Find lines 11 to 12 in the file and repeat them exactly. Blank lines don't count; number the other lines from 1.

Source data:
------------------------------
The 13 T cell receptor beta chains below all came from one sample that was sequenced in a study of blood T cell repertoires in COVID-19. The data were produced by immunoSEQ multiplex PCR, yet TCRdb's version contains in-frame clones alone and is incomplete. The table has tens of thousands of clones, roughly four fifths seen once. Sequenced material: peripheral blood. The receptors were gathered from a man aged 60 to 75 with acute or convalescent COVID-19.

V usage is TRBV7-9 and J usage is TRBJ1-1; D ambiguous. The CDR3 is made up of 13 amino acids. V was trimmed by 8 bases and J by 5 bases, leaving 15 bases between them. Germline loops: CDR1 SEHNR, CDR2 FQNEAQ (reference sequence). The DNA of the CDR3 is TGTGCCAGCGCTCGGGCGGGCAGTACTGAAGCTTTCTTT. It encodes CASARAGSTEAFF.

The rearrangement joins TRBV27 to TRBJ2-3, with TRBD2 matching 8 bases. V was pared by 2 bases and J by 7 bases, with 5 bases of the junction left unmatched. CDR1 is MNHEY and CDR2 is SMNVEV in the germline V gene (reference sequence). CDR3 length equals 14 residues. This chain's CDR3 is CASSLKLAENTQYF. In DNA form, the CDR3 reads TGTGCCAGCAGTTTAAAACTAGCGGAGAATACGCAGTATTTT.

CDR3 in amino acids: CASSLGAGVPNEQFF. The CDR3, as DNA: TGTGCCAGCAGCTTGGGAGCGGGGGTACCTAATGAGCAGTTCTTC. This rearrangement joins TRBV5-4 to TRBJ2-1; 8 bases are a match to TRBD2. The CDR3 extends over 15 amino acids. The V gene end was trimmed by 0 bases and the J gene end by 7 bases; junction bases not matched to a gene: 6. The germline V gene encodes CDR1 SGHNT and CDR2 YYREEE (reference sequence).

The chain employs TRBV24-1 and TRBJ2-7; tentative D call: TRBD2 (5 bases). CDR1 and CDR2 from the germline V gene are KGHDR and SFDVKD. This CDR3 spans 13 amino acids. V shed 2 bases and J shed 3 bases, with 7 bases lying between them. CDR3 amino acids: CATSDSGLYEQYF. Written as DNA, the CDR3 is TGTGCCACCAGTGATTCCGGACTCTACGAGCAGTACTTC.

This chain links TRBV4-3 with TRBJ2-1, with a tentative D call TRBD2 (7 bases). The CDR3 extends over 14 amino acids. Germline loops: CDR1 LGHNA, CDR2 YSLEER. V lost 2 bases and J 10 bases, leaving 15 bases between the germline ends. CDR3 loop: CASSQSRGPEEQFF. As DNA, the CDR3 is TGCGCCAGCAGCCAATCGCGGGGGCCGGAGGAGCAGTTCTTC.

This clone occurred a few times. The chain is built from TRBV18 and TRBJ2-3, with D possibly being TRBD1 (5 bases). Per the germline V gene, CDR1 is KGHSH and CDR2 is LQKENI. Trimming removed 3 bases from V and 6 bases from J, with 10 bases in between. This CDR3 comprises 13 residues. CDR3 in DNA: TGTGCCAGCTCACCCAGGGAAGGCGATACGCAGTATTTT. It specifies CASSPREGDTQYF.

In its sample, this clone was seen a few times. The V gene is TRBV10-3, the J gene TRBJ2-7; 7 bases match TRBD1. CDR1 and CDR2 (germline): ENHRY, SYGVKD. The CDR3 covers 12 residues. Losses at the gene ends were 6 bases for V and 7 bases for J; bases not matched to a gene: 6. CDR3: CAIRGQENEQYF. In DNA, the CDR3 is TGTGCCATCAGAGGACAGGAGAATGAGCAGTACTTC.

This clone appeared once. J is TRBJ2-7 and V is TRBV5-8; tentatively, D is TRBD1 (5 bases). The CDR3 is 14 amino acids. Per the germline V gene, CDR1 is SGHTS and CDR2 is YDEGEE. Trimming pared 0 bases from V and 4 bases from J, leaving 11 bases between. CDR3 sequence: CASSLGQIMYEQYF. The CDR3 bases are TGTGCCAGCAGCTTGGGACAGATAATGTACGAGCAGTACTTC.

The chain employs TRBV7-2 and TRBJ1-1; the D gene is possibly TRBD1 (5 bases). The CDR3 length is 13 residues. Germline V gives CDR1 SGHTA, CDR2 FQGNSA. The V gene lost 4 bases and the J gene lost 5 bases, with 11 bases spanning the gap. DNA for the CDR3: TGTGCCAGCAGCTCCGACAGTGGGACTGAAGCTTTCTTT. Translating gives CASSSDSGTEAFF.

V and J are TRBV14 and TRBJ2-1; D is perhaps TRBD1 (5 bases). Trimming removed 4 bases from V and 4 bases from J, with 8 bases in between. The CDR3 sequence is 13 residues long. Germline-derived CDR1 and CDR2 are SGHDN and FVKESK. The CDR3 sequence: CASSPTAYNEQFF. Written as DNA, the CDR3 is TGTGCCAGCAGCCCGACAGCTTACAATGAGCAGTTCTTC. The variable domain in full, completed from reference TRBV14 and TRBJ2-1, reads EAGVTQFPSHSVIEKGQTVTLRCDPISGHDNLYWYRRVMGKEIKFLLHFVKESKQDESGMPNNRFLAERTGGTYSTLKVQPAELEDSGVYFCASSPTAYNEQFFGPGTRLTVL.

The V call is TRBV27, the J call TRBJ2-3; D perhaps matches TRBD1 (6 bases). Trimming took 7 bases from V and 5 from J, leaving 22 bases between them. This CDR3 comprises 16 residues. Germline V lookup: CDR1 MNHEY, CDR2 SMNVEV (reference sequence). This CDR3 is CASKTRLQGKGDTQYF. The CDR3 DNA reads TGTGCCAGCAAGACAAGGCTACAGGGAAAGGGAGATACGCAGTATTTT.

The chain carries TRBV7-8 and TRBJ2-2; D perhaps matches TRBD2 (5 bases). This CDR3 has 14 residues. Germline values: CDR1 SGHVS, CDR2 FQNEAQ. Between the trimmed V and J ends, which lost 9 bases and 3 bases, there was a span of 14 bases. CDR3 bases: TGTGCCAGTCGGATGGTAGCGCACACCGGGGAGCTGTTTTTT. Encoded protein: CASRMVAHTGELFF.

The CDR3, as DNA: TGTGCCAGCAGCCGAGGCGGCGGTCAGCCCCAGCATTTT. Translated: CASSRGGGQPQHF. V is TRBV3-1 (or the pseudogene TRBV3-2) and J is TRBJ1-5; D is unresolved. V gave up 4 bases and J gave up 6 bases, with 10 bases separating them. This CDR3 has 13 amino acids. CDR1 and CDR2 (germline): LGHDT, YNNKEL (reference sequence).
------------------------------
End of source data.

V and J are TRBV14 and TRBJ2-1; D is perhaps TRBD1 (5 bases). Trimming removed 4 bases from V and 4 bases from J, with 8 bases in between. The CDR3 sequence is 13 residues long. Germline-derived CDR1 and CDR2 are SGHDN and FVKESK. The CDR3 sequence: CASSPTAYNEQFF. Written as DNA, the CDR3 is TGTGCCAGCAGCCCGACAGCTTACAATGAGCAGTTCTTC. The variable domain in full, completed from reference TRBV14 and TRBJ2-1, reads EAGVTQFPSHSVIEKGQTVTLRCDPISGHDNLYWYRRVMGKEIKFLLHFVKESKQDESGMPNNRFLAERTGGTYSTLKVQPAELEDSGVYFCASSPTAYNEQFFGPGTRLTVL.

The V call is TRBV27, the J call TRBJ2-3; D perhaps matches TRBD1 (6 bases). Trimming took 7 bases from V and 5 from J, leaving 22 bases between them. This CDR3 comprises 16 residues. Germline V lookup: CDR1 MNHEY, CDR2 SMNVEV (reference sequence). This CDR3 is CASKTRLQGKGDTQYF. The CDR3 DNA reads TGTGCCAGCAAGACAAGGCTACAGGGAAAGGGAGATACGCAGTATTTT.